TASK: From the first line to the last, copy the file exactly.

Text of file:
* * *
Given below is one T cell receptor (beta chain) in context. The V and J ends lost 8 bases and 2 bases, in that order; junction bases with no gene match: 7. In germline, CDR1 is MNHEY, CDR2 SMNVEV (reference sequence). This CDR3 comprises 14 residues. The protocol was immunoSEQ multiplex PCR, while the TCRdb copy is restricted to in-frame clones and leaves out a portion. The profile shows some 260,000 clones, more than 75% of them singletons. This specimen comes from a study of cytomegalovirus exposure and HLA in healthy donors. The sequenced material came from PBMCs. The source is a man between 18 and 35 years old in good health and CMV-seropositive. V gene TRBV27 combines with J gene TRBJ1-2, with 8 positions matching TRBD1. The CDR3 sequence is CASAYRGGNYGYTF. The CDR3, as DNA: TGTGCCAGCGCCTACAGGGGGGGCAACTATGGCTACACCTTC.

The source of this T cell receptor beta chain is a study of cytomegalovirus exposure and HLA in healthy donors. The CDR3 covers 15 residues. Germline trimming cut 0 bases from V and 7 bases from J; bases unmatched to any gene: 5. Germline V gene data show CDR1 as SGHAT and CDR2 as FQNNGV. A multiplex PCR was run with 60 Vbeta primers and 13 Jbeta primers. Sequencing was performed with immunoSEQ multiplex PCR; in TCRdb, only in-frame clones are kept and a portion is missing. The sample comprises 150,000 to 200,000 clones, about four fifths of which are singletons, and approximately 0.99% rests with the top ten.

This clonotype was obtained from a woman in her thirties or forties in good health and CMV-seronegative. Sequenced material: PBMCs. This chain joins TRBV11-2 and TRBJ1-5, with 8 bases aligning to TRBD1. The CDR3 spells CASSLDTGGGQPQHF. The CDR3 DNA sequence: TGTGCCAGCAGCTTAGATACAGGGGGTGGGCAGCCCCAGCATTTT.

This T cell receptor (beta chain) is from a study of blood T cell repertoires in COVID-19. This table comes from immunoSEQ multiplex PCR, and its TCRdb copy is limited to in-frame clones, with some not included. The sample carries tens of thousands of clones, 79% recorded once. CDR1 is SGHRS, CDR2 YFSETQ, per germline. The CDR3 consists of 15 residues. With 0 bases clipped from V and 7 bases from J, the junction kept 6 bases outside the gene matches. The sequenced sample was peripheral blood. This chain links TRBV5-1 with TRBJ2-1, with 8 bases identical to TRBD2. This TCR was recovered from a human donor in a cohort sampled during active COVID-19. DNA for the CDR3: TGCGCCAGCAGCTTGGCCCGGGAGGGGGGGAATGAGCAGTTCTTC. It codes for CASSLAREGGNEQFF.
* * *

Given below is one T cell receptor (beta chain) in context. The V and J ends lost 8 bases and 2 bases, in that order; junction bases with no gene match: 7. In germline, CDR1 is MNHEY, CDR2 SMNVEV (reference sequence). This CDR3 comprises 14 residues. The protocol was immunoSEQ multiplex PCR, while the TCRdb copy is restricted to in-frame clones and leaves out a portion. The profile shows some 260,000 clones, more than 75% of them singletons. This specimen comes from a study of cytomegalovirus exposure and HLA in healthy donors. The sequenced material came from PBMCs. The source is a man between 18 and 35 years old in good health and CMV-seropositive. V gene TRBV27 combines with J gene TRBJ1-2, with 8 positions matching TRBD1. The CDR3 sequence is CASAYRGGNYGYTF. The CDR3, as DNA: TGTGCCAGCGCCTACAGGGGGGGCAACTATGGCTACACCTTC.

The source of this T cell receptor beta chain is a study of cytomegalovirus exposure and HLA in healthy donors. The CDR3 covers 15 residues. Germline trimming cut 0 bases from V and 7 bases from J; bases unmatched to any gene: 5. Germline V gene data show CDR1 as SGHAT and CDR2 as FQNNGV. A multiplex PCR was run with 60 Vbeta primers and 13 Jbeta primers. Sequencing was performed with immunoSEQ multiplex PCR; in TCRdb, only in-frame clones are kept and a portion is missing. The sample comprises 150,000 to 200,000 clones, about four fifths of which are singletons, and approximately 0.99% rests with the top ten.

This clonotype was obtained from a woman in her thirties or forties in good health and CMV-seronegative. Sequenced material: PBMCs. This chain joins TRBV11-2 and TRBJ1-5, with 8 bases aligning to TRBD1. The CDR3 spells CASSLDTGGGQPQHF. The CDR3 DNA sequence: TGTGCCAGCAGCTTAGATACAGGGGGTGGGCAGCCCCAGCATTTT.

This T cell receptor (beta chain) is from a study of blood T cell repertoires in COVID-19. This table comes from immunoSEQ multiplex PCR, and its TCRdb copy is limited to in-frame clones, with some not included. The sample carries tens of thousands of clones, 79% recorded once. CDR1 is SGHRS, CDR2 YFSETQ, per germline. The CDR3 consists of 15 residues. With 0 bases clipped from V and 7 bases from J, the junction kept 6 bases outside the gene matches. The sequenced sample was peripheral blood. This chain links TRBV5-1 with TRBJ2-1, with 8 bases identical to TRBD2. This TCR was recovered from a human donor in a cohort sampled during active COVID-19. DNA for the CDR3: TGCGCCAGCAGCTTGGCCCGGGAGGGGGGGAATGAGCAGTTCTTC. It codes for CASSLAREGGNEQFF.